Kingdom of the Blind by Louise Penny


Title: Kingdom of the Blind

Author: Louise Penny

Publisher: Sphere (Little, Brown Book Group)

Date Published: November 2018

Length: 416 pages

Score: 4/5 

I have a confession to make. When I first saw this novel I thought it was written by a different Louise! I remembered seeing a crime novel awhile ago by Louise Candlish except I’d forgotten her surname since then. So when I saw Kingdom of the Blind available for request and the first name of Louise Penny being, obviously, Louise, I thought it the same author! I realised it was a case of mistaken identity but as I read I realised I had mistakenly found in Louise Penny a new favourite writer and new favourite detective in Armand Gamache of the Surete du Quebec (police force for the Canadian province of Quebec).

One of my pet peeves is when a book starts too slowly and you have to force yourself to keep reading till it gets better. Fortunately Kingdom of the Blind had me hooked from the first page which is unusual for me. It starts with Chief Inspector Armand Gamache (currently suspended) arriving at a dilapidated and spooky snowbound house. He has been summoned there along with two others, his friend and fellow Three Pines resident Myrna Landers and lastly Benedict Pouliot, unknown to the other two. These three discover they have been chosen as liquidators of a will. The only problem being they claim never to have met or known the deceased.

I have never read any Louise Penny books before so all the characters (many of which will be familiar to regular readers of the Gamache series) were new to me. While I’m sure it’s always helpful to have the back story of the characters in all honesty the way it is written I didn’t feel a stranger, or rather the characters didn’t feel like strangers to me.

A strength of the book is that the location of Three Pines, where most of the main characters live, feels like a strong character in itself and the warmth of the interaction between the characters draws you in. You really want to live there yourself and be part of the community.

The main plot thread involves Gamache’s investigation into the will of the deceased especially after the discovery of a body which creates a whole new scenario. While this main story line is interesting in itself, I confess I actually enjoyed one of the side story lines more. This involves the search for lethal drugs allowed into the country and is the reason for Gamache’s suspension. Louise Penny’s descriptions of the depraved life and environment of the drug addicts is harrowing if brief and I’d have liked to read more of that as it’s written so well giving a real sense of despair on the streets.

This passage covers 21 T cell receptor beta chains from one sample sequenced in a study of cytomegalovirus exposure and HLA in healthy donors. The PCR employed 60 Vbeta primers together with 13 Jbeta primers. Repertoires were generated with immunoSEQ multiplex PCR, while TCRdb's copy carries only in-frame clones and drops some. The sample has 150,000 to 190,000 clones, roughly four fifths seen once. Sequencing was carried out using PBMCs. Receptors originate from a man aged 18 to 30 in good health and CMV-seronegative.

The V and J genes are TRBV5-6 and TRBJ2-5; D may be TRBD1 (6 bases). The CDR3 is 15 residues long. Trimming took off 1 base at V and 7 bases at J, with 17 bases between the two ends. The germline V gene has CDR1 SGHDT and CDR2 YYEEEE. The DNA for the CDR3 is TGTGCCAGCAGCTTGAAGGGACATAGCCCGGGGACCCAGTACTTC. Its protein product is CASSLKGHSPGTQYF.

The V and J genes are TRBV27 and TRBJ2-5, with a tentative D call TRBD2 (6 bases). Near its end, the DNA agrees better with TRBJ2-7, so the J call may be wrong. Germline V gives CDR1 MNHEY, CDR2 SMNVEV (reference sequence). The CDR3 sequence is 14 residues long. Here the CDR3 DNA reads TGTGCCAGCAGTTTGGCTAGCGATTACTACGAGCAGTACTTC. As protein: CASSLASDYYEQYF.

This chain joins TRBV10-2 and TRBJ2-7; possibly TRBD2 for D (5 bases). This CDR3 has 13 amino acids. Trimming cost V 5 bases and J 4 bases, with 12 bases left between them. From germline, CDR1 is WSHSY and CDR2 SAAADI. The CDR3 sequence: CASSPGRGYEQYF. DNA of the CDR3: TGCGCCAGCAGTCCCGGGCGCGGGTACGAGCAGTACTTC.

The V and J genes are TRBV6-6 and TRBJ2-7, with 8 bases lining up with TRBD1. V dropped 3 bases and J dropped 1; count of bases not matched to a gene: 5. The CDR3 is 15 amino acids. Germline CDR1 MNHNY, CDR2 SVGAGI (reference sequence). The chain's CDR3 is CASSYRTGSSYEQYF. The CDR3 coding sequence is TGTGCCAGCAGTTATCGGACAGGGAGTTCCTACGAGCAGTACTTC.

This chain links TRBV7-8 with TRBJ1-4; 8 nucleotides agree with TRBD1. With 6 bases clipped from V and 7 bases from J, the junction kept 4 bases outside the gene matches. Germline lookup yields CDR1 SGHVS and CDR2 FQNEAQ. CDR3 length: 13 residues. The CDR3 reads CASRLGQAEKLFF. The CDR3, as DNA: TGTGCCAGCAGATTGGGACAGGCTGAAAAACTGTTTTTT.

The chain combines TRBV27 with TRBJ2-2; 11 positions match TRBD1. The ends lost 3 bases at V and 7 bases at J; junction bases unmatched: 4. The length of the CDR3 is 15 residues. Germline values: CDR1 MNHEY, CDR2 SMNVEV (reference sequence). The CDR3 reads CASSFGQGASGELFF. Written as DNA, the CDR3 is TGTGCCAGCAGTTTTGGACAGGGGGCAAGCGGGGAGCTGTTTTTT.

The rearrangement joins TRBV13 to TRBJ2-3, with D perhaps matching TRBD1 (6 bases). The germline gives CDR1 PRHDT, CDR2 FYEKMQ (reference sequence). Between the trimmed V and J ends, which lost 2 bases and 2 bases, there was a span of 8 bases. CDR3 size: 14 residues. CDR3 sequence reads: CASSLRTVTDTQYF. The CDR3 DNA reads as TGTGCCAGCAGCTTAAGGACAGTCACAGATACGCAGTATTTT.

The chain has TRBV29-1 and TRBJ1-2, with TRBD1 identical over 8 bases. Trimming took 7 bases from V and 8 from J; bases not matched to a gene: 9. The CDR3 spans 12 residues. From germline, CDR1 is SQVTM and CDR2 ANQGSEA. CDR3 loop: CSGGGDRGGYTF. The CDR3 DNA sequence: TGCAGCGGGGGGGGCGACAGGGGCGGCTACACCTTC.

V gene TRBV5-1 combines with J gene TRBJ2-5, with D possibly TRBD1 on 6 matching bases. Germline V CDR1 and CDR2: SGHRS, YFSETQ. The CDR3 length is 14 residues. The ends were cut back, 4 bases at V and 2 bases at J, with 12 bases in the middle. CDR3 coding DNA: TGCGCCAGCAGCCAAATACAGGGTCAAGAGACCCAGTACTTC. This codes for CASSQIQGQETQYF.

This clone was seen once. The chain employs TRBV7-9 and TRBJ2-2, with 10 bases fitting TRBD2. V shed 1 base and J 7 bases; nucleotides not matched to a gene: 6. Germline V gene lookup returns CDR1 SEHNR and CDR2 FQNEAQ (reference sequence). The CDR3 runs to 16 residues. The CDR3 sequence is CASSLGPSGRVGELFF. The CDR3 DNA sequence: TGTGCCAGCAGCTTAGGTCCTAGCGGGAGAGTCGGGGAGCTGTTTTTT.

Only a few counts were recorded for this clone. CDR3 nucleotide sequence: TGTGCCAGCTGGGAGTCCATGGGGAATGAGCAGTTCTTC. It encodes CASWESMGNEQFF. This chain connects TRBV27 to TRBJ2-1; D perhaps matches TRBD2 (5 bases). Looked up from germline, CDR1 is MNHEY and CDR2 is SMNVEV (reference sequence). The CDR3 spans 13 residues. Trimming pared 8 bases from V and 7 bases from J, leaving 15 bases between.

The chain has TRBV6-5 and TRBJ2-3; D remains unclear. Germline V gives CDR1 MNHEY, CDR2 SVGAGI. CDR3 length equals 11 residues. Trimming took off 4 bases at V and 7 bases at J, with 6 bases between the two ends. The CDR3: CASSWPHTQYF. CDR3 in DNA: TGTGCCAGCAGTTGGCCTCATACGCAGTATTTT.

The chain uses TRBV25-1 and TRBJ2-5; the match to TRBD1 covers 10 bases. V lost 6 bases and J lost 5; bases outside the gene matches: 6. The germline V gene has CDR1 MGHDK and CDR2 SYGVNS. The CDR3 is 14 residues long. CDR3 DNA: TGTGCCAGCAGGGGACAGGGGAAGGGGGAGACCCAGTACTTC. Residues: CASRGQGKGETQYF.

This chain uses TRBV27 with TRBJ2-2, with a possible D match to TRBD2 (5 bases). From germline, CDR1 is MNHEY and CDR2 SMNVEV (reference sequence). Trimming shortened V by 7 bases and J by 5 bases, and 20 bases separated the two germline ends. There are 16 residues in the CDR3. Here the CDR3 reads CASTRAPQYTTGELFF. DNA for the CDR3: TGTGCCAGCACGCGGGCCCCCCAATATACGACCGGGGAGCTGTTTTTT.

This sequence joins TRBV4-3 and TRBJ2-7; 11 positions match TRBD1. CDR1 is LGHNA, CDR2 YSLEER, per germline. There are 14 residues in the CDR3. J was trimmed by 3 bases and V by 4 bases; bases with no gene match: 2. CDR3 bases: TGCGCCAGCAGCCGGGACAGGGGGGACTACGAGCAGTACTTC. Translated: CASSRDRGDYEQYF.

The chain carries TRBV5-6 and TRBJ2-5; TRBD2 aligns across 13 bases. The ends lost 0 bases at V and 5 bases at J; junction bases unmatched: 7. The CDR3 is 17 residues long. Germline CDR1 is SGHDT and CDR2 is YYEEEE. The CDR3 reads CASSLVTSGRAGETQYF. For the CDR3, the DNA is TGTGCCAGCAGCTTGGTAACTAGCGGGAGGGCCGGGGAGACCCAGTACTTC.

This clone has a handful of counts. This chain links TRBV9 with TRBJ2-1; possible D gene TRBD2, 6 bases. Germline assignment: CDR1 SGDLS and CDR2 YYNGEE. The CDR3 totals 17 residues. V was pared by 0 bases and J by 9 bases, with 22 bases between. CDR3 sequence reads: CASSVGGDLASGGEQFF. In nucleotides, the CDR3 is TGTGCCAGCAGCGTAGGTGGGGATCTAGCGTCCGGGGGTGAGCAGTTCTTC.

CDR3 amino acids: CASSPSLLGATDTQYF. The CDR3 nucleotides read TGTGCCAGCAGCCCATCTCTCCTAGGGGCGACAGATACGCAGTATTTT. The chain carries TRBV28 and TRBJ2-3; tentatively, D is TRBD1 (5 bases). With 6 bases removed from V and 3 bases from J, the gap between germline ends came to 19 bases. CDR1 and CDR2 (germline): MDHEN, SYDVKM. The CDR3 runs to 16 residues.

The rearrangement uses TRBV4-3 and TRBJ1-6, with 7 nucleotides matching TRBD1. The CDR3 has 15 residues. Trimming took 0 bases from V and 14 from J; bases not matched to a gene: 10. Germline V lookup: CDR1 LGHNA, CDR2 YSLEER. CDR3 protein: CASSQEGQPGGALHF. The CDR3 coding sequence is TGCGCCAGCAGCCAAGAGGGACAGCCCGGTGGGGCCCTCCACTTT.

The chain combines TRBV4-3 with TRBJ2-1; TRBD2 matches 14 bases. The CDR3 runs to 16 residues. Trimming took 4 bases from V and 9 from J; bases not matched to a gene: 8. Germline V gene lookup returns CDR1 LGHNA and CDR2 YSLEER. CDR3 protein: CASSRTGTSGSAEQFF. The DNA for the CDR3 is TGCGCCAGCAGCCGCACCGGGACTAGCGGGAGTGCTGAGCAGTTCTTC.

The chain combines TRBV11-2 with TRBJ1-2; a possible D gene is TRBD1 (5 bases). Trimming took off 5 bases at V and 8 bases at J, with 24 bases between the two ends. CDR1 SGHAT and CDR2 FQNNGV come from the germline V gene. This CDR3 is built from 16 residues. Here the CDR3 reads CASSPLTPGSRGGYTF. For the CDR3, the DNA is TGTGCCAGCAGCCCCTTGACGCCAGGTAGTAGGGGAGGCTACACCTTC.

A character I loved was Cadet and Gamache protege Amelia Choquet whom Gamache apparently rescued from a messed up life on the streets and took her into the Cadet Academy. There are shades of Lisbeth Salander in Choquet and I’d love to know her better. While the investigation into the mysterious will took centre stage through most of the book, the bits I looked forward to reading most were Amelia Choquet’s much less numerous scenes. This is the first Gamache book I’ve read though so perhaps Choquet has more ‘screen time’ in previous books.

Louise Penny

A strength of the book is the dialogue between the Three Pines residents. I usually dislike scenes with dialogue which seem irrelevant to the actual story but Penny’s creative dialogue with multiple quirky, odd and uniquely eccentric characters (having a pet duck?) is frequently funny and, crucially, made me want to listen to them even if the subject was nothing to do with the story. If they had been discussing knitting patterns I’d still have wanted to listen!

While I mostly followed the threads of the investigation by the time it came to the final revelations I confess I was struggling a bit to remember what was going on but I had the gist of it and that was enough. One thing I found a little lacking was that while there are action sequences in the book they were quite short where I felt several had potential to be longer and increase the tension. Another strange thing was that while Chief Inspector Gamache appears to be suspended because of actions to do with a previous case (presumably in a previous novel) he still seems to be able to call on police support and lead an investigation. Maybe when you reach the rank of Chief Inspector you get to take some liberties!

After the book has finished there’s a touching afterword from Louise Penny about how the book came to be written at all after her husband died. It’s a short but genuinely moving testimony and made me view the book in a new light, grateful to have it to read at all. After this there are a couple of descriptions of the real life places which inspired locations in Three Pines where the characters gather.

I am so glad I mistakenly requested this book and I have already purchased the Kindle version of the very first Armand Gamache book so I can follow the characters from the beginning. Highly recommended.

Review based on NetGalley/Little Brown Book Group ARC.

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